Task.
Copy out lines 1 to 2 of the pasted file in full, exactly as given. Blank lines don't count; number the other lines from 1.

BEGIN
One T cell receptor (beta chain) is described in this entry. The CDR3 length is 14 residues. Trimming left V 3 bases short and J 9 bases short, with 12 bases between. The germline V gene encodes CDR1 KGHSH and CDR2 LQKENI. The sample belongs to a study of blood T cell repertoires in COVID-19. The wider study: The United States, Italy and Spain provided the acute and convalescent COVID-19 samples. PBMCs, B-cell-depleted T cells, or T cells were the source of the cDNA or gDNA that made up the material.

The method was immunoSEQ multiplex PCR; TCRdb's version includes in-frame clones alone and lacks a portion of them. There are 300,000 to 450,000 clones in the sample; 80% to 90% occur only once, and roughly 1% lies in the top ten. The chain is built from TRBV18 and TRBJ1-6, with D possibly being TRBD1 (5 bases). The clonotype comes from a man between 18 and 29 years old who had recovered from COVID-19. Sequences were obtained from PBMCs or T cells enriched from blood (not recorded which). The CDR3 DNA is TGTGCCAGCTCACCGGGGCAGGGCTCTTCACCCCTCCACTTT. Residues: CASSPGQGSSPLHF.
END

One T cell receptor (beta chain) is described in this entry. The CDR3 length is 14 residues. Trimming left V 3 bases short and J 9 bases short, with 12 bases between. The germline V gene encodes CDR1 KGHSH and CDR2 LQKENI. The sample belongs to a study of blood T cell repertoires in COVID-19. The wider study: The United States, Italy and Spain provided the acute and convalescent COVID-19 samples. PBMCs, B-cell-depleted T cells, or T cells were the source of the cDNA or gDNA that made up the material.

The method was immunoSEQ multiplex PCR; TCRdb's version includes in-frame clones alone and lacks a portion of them. There are 300,000 to 450,000 clones in the sample; 80% to 90% occur only once, and roughly 1% lies in the top ten. The chain is built from TRBV18 and TRBJ1-6, with D possibly being TRBD1 (5 bases). The clonotype comes from a man between 18 and 29 years old who had recovered from COVID-19. Sequences were obtained from PBMCs or T cells enriched from blood (not recorded which). The CDR3 DNA is TGTGCCAGCTCACCGGGGCAGGGCTCTTCACCCCTCCACTTT. Residues: CASSPGQGSSPLHF.